Abstract painting and maths
The Mathematics Institute at the University of Warwick has a number of abstract paintings on the walls. One of them is painted directly onto the wall.
This magnificent work by Ian Davenport entitled Everything, is the result of pouring paint (via a syringe) from the top of the wall, one stripe at a time. The colours run down the wall and form little pools on the ledge below.
Following a predetermined system Davenport seems to combine both control and chance, the colours taking the path set for them, yet sometimes meeting and mixing with others, their specific forms allowed rather than delineated.
There are smaller paintings than this, some of theme equally concerned with the process of painting, and with the “deliberately accidental”, Callum Innes‘s words for the process he adopts of dividing the canvas into two, painting a quarter with a flat colour leaving the other quarter exposed, and then taking the same colour and applying it to the other half of the canvas before “unpainting” it by rubbing it off with turpentine, leaving a ghost of the original colour.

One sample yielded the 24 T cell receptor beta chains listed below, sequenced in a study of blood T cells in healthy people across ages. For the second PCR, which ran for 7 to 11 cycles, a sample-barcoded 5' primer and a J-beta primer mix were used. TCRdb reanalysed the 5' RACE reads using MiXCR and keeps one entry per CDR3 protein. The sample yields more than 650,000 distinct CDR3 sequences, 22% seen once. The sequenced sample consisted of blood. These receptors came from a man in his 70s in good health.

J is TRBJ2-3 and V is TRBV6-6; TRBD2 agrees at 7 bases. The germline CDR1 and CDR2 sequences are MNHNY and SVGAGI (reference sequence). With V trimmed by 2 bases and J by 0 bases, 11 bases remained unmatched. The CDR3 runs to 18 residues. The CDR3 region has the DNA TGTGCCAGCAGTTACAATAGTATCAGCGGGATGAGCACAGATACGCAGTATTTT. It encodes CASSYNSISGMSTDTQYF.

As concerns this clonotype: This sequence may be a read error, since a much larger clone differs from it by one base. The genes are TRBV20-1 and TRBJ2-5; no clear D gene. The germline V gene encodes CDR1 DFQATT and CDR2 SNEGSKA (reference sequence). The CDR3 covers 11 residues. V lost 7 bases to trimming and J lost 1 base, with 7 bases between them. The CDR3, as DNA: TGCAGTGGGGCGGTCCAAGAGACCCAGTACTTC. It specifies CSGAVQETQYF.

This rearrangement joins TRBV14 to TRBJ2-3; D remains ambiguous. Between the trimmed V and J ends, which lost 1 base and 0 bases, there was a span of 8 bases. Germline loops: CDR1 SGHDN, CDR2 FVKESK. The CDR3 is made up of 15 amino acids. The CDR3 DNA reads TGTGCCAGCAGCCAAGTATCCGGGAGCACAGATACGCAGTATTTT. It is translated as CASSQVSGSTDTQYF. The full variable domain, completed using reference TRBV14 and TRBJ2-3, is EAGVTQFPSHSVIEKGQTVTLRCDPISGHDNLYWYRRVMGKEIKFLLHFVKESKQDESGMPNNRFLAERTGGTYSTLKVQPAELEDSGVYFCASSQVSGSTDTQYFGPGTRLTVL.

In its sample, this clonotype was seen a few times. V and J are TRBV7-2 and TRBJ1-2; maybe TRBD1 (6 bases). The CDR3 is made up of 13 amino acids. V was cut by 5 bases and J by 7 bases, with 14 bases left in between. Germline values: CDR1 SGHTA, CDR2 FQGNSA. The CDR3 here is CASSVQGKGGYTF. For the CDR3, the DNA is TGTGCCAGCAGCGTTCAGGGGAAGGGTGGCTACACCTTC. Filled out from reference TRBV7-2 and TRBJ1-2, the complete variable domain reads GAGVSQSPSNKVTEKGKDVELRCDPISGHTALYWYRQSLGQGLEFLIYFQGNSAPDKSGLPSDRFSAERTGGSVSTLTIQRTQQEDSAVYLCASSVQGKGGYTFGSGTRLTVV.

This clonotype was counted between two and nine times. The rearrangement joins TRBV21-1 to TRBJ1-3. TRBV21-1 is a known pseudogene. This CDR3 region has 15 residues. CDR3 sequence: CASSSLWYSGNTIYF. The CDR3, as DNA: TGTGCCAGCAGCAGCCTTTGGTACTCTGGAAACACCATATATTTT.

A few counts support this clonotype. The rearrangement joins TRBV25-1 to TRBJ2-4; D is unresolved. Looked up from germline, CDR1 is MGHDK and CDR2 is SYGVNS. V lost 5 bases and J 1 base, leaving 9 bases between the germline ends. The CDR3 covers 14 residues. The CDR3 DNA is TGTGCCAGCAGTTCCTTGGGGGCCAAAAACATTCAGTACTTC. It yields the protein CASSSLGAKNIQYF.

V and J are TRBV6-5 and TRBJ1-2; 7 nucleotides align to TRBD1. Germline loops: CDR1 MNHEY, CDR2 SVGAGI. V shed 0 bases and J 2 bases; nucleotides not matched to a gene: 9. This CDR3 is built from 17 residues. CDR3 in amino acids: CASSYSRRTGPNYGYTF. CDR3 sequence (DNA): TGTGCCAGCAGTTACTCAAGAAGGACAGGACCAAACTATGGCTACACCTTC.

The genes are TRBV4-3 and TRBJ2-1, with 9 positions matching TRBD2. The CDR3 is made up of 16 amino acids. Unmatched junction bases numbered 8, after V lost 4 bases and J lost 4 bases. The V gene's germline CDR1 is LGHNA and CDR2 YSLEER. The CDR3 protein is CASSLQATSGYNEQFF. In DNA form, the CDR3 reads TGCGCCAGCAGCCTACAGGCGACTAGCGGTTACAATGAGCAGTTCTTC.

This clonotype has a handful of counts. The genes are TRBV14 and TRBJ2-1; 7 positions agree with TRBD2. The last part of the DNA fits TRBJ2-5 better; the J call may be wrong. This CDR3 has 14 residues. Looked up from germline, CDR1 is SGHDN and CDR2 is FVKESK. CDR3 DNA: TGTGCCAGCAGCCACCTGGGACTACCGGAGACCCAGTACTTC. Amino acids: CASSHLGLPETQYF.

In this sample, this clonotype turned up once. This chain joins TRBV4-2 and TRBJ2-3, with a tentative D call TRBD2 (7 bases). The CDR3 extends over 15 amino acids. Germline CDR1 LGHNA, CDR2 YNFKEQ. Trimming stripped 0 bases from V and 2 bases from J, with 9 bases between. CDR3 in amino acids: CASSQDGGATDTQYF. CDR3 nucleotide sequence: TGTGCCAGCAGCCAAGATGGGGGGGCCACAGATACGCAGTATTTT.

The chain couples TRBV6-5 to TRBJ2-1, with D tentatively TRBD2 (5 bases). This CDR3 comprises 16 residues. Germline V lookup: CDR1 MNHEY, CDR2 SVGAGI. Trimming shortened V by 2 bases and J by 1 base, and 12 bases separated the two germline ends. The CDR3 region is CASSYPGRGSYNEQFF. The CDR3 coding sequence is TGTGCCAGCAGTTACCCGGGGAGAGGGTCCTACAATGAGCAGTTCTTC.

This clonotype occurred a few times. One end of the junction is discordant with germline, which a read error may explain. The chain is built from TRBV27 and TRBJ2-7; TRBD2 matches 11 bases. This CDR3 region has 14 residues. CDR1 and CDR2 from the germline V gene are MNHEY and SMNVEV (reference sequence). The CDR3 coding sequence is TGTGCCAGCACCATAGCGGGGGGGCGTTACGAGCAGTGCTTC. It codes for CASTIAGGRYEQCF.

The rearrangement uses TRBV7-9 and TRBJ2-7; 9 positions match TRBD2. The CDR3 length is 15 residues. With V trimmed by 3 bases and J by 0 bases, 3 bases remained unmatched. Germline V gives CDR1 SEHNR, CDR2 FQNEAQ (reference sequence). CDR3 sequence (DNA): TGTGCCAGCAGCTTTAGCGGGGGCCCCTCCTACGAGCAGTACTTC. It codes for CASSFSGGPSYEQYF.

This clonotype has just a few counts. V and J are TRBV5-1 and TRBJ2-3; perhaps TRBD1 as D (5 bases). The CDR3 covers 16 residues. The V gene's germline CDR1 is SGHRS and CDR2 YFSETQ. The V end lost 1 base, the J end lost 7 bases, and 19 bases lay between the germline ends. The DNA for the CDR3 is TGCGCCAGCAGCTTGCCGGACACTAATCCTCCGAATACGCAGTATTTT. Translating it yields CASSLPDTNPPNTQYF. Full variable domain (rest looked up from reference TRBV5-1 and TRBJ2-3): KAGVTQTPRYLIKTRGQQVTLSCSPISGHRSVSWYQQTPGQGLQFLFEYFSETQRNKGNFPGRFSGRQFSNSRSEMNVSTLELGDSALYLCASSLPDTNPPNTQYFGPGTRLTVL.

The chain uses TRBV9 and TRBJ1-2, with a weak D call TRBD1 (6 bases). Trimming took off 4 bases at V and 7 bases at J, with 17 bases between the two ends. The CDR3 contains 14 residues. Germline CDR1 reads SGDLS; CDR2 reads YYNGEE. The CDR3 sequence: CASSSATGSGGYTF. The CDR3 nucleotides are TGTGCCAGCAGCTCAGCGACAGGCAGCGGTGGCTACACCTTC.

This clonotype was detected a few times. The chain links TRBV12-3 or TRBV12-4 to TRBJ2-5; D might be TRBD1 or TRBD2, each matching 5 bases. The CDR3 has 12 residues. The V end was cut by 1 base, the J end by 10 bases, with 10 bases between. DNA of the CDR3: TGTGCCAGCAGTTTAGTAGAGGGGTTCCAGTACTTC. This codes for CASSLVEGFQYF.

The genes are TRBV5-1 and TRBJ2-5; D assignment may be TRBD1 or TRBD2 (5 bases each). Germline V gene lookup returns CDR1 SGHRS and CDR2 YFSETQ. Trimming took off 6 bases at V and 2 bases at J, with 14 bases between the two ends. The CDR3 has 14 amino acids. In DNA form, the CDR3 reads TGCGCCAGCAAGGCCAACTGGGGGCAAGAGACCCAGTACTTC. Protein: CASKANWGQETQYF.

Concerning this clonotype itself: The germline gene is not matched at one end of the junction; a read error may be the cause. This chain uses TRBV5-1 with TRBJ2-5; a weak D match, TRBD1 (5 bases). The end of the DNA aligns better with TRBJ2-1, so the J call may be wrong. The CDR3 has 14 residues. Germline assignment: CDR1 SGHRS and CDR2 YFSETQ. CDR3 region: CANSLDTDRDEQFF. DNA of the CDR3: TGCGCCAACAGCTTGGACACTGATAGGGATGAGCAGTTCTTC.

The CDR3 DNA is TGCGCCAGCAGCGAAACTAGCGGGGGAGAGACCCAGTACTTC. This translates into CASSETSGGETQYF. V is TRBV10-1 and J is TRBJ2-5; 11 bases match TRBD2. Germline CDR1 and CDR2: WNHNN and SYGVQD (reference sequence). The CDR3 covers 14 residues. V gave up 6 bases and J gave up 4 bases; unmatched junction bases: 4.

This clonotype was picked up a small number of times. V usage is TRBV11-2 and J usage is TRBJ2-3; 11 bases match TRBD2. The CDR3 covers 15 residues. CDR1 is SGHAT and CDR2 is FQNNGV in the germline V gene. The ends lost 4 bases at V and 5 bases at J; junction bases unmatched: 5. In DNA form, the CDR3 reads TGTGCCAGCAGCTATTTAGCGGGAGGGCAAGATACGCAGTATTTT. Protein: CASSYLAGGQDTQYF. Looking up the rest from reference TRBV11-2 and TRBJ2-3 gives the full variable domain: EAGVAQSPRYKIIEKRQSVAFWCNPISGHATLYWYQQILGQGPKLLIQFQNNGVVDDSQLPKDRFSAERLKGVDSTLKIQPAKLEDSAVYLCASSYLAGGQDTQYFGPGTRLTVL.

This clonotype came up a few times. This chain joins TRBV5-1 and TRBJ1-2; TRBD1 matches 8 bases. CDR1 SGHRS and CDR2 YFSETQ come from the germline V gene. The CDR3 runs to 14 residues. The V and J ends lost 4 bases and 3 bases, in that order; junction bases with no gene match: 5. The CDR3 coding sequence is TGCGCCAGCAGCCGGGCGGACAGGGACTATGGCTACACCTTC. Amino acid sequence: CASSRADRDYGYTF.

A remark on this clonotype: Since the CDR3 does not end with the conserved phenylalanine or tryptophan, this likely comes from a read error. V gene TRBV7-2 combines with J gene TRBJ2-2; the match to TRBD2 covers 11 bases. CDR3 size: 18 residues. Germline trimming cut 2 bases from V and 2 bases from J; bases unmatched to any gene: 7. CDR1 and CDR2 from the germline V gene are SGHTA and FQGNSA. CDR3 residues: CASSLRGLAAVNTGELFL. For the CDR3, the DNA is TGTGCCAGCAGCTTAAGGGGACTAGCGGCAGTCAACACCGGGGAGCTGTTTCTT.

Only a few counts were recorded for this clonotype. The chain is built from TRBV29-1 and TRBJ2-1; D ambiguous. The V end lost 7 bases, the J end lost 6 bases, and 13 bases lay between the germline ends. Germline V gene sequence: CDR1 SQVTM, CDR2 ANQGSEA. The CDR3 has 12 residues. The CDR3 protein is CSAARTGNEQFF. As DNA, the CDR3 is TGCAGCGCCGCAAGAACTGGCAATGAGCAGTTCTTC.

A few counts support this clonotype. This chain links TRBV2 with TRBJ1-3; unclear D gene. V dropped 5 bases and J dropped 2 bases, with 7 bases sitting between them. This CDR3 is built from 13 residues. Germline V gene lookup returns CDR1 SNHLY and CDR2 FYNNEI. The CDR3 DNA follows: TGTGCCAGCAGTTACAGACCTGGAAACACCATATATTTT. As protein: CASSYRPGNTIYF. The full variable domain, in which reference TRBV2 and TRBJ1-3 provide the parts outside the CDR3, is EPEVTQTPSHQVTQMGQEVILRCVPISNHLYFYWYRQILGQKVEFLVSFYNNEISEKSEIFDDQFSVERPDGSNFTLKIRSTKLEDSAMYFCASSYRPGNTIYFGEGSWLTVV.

Down the corridor from this painting is almost its opposite. A painting that has little interest in ghosts of paint, or even in paint that is flatly applied. Gillian Ayres‘ paint stands a couple of inches off the surface of the canvas, thick and physically present.
Apparently the mathematicians here are fond of the abstract paintings, and are surprised when we are surprised by that. “After all” they say “we are used to working with abstract concepts”